As expected, Amberger exited with the lead swim group, threw logs on the diesel engine of the Death Metal Train and exerted his will on the early bike group, powering ahead to the race lead. “I wanted to shut the door on as many racers early to reduce the numbers,” he says. “It’s always a numbers game; the less up front, the better my chances for a win.”
But Appo knew the game.
“Josh’s racing approach is a take-no-prisoners style of racing and he thrives on punishing the swim and bike,” Appleton says. “By the same token, I knew having Josh on the start line could play into my hands.”
For the first 20 minutes, Amberger dropped bombs. “I didn’t even want to give the guys a chance to sip their bottles,” he says. “I kept charging hard to get rid of any juicy danglers.” Instantly, hopefuls began to detonate, dropping off the torrid pace. Only two were able to stay on pace in the headwind: Sam Appo and Jake Montgomery.
The trio worked hard to keep the pace high and keep the run specialists from having a chance of making a race of it on the run. “We got a split of three minutes at the end of lap one on the two-lap course,” Amberger said. “I gave a wry smile; I wanted to turn the guys legs to ginger.” After a few surges, Montgomery had been flicked as well, leaving Appo and Amberger to set tempo.
Each notched a blazing 2:07 bike split. With over a four-minute buffer, the two ditched their bikes, donned their race flats and knew how it was gonna go down. The two have been friends for years and, as Appo says, “we had a little discussion in T2 and gave each other some motivation for the run ahead, show each other a bit of mutual respect.” But each knew it was gonna be an hour-plus of hellish pace and lactic bath.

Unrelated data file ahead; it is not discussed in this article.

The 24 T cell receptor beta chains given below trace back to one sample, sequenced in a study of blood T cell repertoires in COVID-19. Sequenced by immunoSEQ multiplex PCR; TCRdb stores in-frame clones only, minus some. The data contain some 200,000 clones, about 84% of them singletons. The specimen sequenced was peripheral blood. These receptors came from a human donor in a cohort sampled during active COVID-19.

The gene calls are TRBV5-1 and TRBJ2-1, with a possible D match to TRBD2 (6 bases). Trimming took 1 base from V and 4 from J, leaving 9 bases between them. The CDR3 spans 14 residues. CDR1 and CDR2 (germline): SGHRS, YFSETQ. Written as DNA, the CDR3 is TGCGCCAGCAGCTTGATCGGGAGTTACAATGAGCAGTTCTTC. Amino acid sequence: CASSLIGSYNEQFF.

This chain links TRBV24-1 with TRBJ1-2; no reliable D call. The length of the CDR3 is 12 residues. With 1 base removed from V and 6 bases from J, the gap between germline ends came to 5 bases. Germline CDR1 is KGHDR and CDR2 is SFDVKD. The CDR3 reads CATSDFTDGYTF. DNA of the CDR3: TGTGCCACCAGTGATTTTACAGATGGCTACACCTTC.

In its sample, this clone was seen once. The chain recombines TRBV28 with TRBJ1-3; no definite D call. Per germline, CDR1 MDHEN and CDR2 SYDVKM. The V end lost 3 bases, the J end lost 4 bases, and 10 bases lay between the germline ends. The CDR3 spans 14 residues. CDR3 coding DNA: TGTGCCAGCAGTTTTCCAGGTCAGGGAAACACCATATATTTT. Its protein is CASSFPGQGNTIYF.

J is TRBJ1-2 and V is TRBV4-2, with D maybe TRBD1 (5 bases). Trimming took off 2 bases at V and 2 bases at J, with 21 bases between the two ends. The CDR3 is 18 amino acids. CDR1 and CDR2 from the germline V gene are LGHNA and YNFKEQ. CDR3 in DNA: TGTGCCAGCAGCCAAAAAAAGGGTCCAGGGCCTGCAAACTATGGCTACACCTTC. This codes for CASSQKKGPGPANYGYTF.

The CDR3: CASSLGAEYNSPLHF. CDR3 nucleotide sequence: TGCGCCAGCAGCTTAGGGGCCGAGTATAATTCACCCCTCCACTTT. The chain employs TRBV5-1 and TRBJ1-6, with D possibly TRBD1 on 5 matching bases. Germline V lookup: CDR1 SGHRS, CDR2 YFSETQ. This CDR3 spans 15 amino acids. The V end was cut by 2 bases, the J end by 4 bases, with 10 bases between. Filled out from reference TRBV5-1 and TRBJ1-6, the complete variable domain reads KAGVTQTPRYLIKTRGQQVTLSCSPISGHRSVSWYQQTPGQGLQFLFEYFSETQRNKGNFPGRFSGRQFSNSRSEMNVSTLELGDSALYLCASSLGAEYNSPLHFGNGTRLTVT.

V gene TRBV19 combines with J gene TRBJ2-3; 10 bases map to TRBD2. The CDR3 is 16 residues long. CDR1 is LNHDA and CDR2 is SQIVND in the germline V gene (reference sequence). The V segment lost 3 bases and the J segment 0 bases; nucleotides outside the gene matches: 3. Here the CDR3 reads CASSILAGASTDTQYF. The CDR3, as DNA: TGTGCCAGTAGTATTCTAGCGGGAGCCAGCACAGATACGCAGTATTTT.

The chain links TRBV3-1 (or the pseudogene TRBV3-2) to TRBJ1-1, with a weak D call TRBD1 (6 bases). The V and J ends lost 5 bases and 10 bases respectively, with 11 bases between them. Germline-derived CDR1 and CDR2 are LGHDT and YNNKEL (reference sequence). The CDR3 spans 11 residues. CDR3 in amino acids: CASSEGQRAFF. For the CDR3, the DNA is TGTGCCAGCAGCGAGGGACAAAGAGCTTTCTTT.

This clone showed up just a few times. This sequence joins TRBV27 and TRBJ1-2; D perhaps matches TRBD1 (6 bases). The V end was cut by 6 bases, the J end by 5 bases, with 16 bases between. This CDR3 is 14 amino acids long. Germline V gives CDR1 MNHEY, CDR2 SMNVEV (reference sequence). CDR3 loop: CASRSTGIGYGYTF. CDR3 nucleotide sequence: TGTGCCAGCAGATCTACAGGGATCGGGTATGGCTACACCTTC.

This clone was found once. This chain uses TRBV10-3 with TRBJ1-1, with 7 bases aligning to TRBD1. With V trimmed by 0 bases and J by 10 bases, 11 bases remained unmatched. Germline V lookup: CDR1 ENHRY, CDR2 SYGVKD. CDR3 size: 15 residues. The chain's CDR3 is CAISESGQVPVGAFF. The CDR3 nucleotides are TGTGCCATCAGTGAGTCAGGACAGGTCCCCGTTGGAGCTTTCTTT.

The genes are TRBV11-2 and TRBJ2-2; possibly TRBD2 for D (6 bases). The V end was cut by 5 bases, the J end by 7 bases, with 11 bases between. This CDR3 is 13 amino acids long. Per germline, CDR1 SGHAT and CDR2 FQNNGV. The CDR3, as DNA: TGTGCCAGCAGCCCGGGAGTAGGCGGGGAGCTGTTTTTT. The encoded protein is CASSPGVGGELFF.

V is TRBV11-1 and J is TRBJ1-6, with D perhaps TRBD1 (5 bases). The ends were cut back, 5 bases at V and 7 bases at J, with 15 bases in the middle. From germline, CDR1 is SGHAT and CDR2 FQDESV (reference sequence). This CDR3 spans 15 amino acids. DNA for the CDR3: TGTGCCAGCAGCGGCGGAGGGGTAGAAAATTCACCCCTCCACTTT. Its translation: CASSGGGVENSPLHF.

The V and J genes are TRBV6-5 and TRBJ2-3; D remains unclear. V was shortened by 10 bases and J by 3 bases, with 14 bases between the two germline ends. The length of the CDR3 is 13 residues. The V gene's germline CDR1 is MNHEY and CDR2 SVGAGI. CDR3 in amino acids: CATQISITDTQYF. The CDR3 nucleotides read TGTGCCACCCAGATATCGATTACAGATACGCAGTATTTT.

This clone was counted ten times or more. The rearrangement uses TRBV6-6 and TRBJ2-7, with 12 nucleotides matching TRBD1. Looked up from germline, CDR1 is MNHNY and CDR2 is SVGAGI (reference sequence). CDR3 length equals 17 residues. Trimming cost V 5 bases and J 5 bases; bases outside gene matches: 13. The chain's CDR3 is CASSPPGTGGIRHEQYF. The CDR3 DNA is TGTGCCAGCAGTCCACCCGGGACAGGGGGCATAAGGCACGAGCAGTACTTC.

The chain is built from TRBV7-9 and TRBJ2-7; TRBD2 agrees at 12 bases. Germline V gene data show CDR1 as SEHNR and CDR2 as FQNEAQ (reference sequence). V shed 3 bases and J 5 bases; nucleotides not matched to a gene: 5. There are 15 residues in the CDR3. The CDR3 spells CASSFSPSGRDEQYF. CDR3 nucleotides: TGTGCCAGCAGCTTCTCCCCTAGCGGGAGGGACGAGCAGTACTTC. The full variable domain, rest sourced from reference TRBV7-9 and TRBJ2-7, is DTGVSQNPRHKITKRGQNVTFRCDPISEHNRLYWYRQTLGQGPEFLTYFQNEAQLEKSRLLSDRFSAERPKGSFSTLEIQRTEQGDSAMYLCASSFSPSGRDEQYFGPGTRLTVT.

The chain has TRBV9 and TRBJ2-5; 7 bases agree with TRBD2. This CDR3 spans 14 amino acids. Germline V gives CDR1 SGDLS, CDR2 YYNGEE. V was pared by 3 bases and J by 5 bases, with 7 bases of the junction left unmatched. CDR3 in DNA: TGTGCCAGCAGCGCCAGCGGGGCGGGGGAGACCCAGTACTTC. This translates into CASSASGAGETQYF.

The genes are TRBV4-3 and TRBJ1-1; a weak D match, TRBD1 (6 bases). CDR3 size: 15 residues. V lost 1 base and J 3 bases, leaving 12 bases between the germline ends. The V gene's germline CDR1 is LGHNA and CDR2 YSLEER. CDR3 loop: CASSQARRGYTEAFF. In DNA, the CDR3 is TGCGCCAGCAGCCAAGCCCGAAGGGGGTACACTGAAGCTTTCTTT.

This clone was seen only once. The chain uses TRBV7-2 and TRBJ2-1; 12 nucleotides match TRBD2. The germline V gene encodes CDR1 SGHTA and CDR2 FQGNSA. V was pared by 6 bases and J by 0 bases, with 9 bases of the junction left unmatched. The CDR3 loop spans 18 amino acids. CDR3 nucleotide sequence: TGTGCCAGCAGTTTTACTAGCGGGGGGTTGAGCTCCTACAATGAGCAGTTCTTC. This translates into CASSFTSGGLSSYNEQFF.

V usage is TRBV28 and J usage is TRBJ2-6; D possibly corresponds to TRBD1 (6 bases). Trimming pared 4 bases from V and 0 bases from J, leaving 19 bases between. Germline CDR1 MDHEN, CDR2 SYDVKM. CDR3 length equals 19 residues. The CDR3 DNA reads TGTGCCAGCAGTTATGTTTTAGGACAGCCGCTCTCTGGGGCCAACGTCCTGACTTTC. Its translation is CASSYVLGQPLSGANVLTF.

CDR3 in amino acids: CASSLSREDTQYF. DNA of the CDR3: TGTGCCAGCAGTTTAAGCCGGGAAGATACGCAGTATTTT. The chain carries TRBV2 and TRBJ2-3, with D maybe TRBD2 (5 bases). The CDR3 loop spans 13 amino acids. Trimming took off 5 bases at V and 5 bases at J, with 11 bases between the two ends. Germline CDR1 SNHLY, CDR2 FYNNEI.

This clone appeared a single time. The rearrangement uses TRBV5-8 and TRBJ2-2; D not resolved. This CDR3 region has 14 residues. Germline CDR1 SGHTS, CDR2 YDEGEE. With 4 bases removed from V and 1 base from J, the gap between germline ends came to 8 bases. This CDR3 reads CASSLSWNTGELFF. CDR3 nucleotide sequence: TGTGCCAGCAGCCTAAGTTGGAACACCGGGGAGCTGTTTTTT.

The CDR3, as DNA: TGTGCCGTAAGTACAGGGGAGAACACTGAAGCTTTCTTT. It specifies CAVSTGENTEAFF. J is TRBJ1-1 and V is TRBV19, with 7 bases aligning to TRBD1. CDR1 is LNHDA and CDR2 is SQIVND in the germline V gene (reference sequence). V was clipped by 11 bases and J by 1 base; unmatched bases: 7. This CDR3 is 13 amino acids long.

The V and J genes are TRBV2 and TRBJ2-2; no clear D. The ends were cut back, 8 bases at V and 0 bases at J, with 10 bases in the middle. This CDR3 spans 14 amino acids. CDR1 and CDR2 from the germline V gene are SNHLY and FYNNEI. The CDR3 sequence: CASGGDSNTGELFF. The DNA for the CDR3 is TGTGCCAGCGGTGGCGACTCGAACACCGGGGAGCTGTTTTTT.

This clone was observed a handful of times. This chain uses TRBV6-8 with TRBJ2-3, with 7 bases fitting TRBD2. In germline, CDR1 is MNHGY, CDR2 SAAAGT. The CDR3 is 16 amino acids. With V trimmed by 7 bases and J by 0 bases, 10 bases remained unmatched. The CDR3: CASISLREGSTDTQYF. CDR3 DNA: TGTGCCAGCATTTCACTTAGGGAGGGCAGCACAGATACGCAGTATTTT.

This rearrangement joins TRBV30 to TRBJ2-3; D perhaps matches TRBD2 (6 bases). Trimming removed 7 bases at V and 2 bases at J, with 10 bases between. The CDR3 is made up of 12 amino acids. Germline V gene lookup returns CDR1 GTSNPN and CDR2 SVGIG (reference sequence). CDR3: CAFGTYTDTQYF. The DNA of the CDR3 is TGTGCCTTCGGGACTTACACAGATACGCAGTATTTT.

The two battled shoulder-to-shoulder for the first 15 minutes. Appleton pushed into a second gear, opened a small gap of about 15 seconds. “I was hoping this would open up a little more over the next few miles,” he says.
Amberger dug in like a tick. “He really kept me in check,” Appleton says.
But as the miles wore on, Appleton continued to turn the screws until 15 seconds grew to a more manageable 40 seconds of advantage, with Wattie Ink’s newest signing striding out in his new Custom Contender Speedsuit. “The new Wattie kit felt amazing,” Appleton says. “Really comfortable, and it looks incredible if I do say so myself! I had plenty of compliments on the design.”
Appleton rolled across for the win, with Amberger taking second less than a minute back. Despite missing the victory, Amberger was as pro as it gets in reflection. “I was still content, but it’s important to move on quickly, to remember it’s just another brick in the wall for a pivot from 70.3 to Ironman racing in 2017,” he says.
And when does that happen for the to-this-point 70.3 specialist?
“Watch me toe the line in Ironman South Africa on April 2,” Amberger relays.
With his Geelong 70.3 champ title, Appleton continues to focus on his 70.3 rise. “It feels great,” he says. “It’s a nice confidence booster into the rest of the year.”
Thanks for reading – Jay Prashun, Wattie Ink. Chief Story Teller